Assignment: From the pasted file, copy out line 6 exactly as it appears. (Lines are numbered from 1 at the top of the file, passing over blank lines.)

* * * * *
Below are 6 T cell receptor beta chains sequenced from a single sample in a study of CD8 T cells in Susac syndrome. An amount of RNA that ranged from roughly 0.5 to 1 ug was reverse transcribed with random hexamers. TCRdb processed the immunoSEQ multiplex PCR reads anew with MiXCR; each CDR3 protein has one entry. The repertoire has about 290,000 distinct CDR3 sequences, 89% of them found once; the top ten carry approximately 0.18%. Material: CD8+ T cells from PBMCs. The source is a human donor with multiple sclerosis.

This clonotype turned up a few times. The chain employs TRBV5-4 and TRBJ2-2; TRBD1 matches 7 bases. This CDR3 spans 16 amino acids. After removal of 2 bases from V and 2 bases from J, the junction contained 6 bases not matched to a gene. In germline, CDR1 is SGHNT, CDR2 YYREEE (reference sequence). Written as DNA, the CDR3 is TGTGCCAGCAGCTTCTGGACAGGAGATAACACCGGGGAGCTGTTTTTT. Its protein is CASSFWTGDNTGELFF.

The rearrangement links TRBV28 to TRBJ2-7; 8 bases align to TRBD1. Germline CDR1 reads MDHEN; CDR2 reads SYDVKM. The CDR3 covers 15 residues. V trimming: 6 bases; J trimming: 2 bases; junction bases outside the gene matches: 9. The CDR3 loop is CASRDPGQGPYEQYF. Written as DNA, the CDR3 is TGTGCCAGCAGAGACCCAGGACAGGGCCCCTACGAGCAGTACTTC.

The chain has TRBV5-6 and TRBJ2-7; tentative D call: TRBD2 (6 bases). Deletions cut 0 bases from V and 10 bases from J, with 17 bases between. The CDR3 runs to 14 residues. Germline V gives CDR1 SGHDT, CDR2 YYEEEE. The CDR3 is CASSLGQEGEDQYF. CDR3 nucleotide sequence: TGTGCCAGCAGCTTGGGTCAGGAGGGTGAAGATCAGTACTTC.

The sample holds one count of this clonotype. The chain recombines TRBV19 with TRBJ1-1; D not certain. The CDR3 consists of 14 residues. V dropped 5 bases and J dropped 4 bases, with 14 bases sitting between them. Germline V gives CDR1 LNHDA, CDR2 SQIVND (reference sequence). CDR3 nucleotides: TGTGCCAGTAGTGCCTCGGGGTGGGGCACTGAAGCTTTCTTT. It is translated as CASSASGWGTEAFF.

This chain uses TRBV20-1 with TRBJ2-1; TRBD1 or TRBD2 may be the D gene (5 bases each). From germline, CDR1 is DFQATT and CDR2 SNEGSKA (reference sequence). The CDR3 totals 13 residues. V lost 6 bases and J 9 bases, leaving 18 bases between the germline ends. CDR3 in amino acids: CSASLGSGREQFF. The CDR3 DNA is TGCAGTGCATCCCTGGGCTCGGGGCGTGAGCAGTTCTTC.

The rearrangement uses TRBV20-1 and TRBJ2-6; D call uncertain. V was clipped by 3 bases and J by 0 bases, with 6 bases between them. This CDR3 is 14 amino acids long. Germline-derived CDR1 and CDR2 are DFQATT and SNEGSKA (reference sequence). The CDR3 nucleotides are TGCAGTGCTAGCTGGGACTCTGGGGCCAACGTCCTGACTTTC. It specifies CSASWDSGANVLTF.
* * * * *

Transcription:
This chain uses TRBV20-1 with TRBJ2-1; TRBD1 or TRBD2 may be the D gene (5 bases each). From germline, CDR1 is DFQATT and CDR2 SNEGSKA (reference sequence). The CDR3 totals 13 residues. V lost 6 bases and J 9 bases, leaving 18 bases between the germline ends. CDR3 in amino acids: CSASLGSGREQFF. The CDR3 DNA is TGCAGTGCATCCCTGGGCTCGGGGCGTGAGCAGTTCTTC.